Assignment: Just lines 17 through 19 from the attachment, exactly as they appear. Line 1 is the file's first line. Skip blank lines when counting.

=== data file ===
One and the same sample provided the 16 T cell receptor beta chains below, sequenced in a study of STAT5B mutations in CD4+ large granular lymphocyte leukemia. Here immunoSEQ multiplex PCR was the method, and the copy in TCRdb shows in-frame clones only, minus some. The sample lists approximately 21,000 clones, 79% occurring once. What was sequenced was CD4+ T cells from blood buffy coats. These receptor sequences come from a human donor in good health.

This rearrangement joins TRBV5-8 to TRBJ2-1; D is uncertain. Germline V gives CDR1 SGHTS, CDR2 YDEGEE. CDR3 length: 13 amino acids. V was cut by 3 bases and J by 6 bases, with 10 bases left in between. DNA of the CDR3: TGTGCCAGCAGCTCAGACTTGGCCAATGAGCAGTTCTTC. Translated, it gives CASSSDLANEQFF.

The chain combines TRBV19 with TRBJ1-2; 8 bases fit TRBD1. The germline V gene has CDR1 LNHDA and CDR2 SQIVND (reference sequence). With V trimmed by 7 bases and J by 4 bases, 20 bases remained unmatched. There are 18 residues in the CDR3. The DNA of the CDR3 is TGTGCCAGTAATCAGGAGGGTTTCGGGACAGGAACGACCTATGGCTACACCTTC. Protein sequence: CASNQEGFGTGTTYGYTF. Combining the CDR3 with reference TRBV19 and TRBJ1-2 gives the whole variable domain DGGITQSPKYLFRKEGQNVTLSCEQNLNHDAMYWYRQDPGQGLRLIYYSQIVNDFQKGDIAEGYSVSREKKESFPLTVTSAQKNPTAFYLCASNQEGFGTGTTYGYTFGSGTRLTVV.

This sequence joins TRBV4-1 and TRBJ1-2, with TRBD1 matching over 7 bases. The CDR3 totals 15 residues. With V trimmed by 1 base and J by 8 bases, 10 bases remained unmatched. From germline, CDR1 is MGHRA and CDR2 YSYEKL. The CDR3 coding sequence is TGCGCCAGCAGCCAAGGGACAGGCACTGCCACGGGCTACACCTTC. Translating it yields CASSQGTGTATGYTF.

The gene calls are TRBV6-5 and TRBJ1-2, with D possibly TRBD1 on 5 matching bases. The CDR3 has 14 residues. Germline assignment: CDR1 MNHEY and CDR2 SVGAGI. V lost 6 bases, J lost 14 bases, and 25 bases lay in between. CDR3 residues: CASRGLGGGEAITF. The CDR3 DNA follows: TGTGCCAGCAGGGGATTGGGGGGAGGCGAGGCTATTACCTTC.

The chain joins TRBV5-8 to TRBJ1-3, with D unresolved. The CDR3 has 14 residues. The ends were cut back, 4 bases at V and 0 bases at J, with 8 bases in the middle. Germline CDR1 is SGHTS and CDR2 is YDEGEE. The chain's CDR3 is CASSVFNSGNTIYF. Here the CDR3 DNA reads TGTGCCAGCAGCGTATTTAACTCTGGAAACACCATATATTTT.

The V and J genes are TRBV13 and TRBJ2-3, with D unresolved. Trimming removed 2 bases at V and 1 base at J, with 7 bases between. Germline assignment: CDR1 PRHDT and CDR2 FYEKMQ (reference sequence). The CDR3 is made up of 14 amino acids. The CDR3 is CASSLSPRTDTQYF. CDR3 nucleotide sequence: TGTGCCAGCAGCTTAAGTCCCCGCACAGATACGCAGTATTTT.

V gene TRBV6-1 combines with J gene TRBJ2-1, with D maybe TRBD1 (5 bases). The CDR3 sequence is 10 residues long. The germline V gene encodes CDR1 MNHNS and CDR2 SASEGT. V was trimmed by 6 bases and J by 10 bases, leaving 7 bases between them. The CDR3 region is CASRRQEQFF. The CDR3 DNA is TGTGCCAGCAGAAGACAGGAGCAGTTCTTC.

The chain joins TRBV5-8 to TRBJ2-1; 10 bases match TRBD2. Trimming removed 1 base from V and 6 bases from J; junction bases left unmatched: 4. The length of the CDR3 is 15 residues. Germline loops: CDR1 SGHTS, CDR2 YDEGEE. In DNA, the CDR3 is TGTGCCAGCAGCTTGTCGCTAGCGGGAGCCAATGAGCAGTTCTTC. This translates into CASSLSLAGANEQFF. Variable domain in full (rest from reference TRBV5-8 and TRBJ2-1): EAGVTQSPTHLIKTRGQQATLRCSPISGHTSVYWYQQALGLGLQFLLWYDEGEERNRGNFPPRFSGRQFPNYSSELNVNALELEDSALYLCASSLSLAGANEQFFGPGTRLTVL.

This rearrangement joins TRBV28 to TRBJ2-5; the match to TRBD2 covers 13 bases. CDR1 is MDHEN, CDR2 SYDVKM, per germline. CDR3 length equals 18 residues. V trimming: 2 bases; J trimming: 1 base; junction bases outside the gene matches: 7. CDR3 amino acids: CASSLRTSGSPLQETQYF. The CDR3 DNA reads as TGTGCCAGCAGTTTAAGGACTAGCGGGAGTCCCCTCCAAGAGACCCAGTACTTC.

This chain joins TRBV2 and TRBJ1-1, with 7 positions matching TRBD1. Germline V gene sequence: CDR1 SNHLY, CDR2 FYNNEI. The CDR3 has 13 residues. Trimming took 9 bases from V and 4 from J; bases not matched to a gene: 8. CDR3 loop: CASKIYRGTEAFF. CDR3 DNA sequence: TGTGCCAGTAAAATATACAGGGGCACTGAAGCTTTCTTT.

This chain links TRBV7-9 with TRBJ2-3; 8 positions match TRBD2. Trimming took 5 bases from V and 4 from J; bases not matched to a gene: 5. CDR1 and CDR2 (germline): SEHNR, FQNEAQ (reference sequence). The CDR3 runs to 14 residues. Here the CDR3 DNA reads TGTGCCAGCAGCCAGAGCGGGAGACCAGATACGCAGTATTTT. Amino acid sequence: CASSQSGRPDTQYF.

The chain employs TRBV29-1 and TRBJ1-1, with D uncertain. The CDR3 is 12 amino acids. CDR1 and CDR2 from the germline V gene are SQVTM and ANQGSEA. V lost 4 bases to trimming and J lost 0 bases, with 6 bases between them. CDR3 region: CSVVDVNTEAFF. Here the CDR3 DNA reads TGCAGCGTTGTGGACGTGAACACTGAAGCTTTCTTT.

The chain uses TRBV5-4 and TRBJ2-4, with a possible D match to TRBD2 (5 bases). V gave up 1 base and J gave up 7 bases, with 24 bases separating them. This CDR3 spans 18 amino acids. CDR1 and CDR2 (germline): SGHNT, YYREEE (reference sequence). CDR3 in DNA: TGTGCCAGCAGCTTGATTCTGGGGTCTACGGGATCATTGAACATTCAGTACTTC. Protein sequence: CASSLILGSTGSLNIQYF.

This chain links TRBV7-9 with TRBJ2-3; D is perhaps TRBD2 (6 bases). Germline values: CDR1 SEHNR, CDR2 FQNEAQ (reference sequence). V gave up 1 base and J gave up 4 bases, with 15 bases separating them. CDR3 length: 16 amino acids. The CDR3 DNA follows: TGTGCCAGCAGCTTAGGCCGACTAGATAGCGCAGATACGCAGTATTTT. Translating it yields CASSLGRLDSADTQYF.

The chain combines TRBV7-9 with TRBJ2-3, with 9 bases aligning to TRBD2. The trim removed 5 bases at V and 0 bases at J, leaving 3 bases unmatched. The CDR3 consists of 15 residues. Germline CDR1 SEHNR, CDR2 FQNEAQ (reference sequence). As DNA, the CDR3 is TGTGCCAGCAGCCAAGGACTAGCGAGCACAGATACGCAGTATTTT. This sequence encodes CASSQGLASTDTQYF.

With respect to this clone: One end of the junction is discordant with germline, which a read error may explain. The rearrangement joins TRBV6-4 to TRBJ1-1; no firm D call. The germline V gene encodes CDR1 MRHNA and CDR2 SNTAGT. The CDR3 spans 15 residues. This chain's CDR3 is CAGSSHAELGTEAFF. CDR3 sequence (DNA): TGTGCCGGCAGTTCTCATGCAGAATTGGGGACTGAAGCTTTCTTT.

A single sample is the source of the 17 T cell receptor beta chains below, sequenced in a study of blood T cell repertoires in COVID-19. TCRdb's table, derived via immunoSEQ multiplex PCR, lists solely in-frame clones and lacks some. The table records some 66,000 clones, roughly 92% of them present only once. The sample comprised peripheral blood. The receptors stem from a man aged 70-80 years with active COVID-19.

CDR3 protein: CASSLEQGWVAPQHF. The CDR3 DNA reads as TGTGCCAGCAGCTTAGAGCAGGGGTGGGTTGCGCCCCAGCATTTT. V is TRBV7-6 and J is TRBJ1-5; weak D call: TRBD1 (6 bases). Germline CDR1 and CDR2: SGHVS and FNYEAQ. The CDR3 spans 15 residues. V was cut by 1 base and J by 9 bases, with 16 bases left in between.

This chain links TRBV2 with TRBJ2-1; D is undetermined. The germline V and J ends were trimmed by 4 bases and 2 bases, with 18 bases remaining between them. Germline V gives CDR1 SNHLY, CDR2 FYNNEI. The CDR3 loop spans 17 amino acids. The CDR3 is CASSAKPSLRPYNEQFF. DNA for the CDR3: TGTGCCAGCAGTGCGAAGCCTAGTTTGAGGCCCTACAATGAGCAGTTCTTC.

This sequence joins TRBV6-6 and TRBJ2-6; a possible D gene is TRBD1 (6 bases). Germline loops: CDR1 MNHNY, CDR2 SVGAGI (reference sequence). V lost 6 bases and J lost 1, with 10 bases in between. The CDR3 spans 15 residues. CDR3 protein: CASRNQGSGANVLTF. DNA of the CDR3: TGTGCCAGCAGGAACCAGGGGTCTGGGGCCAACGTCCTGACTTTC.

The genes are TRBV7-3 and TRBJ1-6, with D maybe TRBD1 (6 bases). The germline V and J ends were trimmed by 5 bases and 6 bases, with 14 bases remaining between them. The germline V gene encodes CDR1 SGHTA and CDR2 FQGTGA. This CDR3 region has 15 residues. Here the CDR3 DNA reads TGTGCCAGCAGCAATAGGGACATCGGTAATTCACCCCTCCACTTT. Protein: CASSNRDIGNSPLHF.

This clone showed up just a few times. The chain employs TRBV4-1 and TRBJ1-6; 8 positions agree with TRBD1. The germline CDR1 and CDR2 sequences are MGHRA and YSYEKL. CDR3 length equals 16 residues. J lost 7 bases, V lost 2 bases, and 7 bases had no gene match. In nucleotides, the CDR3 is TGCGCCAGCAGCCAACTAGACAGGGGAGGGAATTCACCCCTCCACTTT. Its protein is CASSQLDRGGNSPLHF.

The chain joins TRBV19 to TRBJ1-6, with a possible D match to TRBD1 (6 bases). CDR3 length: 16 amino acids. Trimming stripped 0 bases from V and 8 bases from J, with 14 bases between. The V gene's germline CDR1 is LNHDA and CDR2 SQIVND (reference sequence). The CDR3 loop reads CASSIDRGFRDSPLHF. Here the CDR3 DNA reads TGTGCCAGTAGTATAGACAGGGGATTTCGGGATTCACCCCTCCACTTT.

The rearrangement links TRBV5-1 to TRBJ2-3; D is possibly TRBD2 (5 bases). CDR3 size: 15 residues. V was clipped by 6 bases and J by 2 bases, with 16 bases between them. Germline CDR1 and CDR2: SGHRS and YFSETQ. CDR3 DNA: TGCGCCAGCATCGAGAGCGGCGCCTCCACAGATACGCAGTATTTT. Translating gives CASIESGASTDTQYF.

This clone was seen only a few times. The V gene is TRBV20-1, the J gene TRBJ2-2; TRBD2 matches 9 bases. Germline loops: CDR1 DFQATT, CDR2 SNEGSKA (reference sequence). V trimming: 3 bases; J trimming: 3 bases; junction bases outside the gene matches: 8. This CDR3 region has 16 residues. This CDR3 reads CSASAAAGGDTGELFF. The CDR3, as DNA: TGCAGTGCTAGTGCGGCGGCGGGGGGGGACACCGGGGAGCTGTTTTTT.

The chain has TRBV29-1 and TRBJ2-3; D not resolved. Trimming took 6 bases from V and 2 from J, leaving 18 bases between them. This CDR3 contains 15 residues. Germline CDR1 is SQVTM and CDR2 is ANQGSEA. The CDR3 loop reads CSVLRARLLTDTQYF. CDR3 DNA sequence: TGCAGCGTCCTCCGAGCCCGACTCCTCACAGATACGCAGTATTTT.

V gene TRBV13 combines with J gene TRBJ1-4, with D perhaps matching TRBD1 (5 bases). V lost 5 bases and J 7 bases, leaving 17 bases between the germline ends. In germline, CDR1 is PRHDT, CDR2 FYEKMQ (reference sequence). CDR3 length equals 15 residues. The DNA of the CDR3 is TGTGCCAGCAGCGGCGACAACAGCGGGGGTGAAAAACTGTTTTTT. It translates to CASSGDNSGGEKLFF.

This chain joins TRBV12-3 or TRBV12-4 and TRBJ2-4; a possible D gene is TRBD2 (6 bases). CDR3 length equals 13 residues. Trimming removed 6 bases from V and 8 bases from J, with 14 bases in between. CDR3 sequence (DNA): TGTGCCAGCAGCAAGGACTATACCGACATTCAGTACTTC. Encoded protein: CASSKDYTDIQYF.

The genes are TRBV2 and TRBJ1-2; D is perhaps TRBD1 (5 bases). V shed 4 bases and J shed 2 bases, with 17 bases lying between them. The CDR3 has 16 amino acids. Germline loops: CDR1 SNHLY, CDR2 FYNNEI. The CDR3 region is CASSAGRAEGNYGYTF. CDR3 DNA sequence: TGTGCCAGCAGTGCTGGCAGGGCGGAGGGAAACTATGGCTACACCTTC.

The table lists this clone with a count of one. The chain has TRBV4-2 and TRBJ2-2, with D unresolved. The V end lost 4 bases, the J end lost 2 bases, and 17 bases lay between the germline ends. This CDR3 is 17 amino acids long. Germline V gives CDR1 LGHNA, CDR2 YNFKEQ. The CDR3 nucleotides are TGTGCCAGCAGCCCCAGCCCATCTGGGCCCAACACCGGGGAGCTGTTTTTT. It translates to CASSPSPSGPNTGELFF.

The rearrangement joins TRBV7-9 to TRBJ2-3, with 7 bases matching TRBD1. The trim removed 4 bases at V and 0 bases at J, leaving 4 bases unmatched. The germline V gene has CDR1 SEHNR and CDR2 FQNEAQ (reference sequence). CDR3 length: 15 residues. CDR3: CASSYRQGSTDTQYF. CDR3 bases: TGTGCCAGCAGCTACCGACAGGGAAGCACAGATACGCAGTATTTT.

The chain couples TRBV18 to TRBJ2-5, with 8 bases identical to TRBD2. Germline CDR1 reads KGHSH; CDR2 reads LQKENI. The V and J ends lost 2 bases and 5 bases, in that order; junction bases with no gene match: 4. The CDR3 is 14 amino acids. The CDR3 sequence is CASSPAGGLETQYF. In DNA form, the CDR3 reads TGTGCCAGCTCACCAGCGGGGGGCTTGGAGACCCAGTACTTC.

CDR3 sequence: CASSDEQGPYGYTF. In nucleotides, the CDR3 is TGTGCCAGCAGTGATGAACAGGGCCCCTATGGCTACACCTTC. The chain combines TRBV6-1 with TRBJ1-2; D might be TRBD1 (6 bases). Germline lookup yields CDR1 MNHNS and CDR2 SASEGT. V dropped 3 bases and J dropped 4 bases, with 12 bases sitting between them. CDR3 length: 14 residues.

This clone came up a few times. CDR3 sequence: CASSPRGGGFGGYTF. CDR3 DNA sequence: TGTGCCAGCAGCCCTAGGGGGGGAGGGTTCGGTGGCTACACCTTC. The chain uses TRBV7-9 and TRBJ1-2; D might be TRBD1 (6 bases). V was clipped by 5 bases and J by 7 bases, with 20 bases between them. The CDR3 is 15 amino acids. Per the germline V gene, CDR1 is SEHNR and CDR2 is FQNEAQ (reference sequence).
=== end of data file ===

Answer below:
With respect to this clone: One end of the junction is discordant with germline, which a read error may explain. The rearrangement joins TRBV6-4 to TRBJ1-1; no firm D call. The germline V gene encodes CDR1 MRHNA and CDR2 SNTAGT. The CDR3 spans 15 residues. This chain's CDR3 is CAGSSHAELGTEAFF. CDR3 sequence (DNA): TGTGCCGGCAGTTCTCATGCAGAATTGGGGACTGAAGCTTTCTTT.

A single sample is the source of the 17 T cell receptor beta chains below, sequenced in a study of blood T cell repertoires in COVID-19. TCRdb's table, derived via immunoSEQ multiplex PCR, lists solely in-frame clones and lacks some. The table records some 66,000 clones, roughly 92% of them present only once. The sample comprised peripheral blood. The receptors stem from a man aged 70-80 years with active COVID-19.

CDR3 protein: CASSLEQGWVAPQHF. The CDR3 DNA reads as TGTGCCAGCAGCTTAGAGCAGGGGTGGGTTGCGCCCCAGCATTTT. V is TRBV7-6 and J is TRBJ1-5; weak D call: TRBD1 (6 bases). Germline CDR1 and CDR2: SGHVS and FNYEAQ. The CDR3 spans 15 residues. V was cut by 1 base and J by 9 bases, with 16 bases left in between.